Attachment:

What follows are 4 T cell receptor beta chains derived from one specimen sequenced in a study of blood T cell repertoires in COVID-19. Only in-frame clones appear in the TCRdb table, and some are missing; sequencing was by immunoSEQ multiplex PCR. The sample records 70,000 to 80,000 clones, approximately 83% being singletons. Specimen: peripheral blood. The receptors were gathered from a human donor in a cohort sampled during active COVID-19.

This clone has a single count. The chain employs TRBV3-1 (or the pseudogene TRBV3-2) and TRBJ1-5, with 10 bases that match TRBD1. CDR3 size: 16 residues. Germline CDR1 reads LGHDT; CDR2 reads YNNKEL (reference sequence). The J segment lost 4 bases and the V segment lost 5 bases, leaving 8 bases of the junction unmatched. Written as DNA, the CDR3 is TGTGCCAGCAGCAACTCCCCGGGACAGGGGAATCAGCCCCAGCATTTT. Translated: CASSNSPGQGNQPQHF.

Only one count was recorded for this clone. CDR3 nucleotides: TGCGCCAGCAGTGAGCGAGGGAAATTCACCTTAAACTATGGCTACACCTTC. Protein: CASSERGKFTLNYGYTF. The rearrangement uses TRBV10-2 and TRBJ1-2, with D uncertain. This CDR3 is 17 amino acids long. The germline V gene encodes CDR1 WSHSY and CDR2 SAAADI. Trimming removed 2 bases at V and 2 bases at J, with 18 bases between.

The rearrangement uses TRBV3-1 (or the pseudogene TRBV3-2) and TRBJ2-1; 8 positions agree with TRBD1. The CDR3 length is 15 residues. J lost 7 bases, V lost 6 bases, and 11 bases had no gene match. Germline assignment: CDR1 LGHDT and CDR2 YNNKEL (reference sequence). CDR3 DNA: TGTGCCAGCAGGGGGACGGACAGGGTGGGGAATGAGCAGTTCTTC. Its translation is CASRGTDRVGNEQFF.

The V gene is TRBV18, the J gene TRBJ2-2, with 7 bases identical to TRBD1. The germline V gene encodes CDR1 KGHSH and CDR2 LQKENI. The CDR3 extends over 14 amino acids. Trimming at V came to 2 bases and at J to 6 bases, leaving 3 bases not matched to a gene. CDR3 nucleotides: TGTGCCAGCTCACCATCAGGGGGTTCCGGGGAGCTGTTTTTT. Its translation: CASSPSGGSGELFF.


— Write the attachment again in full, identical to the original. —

What follows are 4 T cell receptor beta chains derived from one specimen sequenced in a study of blood T cell repertoires in COVID-19. Only in-frame clones appear in the TCRdb table, and some are missing; sequencing was by immunoSEQ multiplex PCR. The sample records 70,000 to 80,000 clones, approximately 83% being singletons. Specimen: peripheral blood. The receptors were gathered from a human donor in a cohort sampled during active COVID-19.

This clone has a single count. The chain employs TRBV3-1 (or the pseudogene TRBV3-2) and TRBJ1-5, with 10 bases that match TRBD1. CDR3 size: 16 residues. Germline CDR1 reads LGHDT; CDR2 reads YNNKEL (reference sequence). The J segment lost 4 bases and the V segment lost 5 bases, leaving 8 bases of the junction unmatched. Written as DNA, the CDR3 is TGTGCCAGCAGCAACTCCCCGGGACAGGGGAATCAGCCCCAGCATTTT. Translated: CASSNSPGQGNQPQHF.

Only one count was recorded for this clone. CDR3 nucleotides: TGCGCCAGCAGTGAGCGAGGGAAATTCACCTTAAACTATGGCTACACCTTC. Protein: CASSERGKFTLNYGYTF. The rearrangement uses TRBV10-2 and TRBJ1-2, with D uncertain. This CDR3 is 17 amino acids long. The germline V gene encodes CDR1 WSHSY and CDR2 SAAADI. Trimming removed 2 bases at V and 2 bases at J, with 18 bases between.

The rearrangement uses TRBV3-1 (or the pseudogene TRBV3-2) and TRBJ2-1; 8 positions agree with TRBD1. The CDR3 length is 15 residues. J lost 7 bases, V lost 6 bases, and 11 bases had no gene match. Germline assignment: CDR1 LGHDT and CDR2 YNNKEL (reference sequence). CDR3 DNA: TGTGCCAGCAGGGGGACGGACAGGGTGGGGAATGAGCAGTTCTTC. Its translation is CASRGTDRVGNEQFF.

The V gene is TRBV18, the J gene TRBJ2-2, with 7 bases identical to TRBD1. The germline V gene encodes CDR1 KGHSH and CDR2 LQKENI. The CDR3 extends over 14 amino acids. Trimming at V came to 2 bases and at J to 6 bases, leaving 3 bases not matched to a gene. CDR3 nucleotides: TGTGCCAGCTCACCATCAGGGGGTTCCGGGGAGCTGTTTTTT. Its translation: CASSPSGGSGELFF.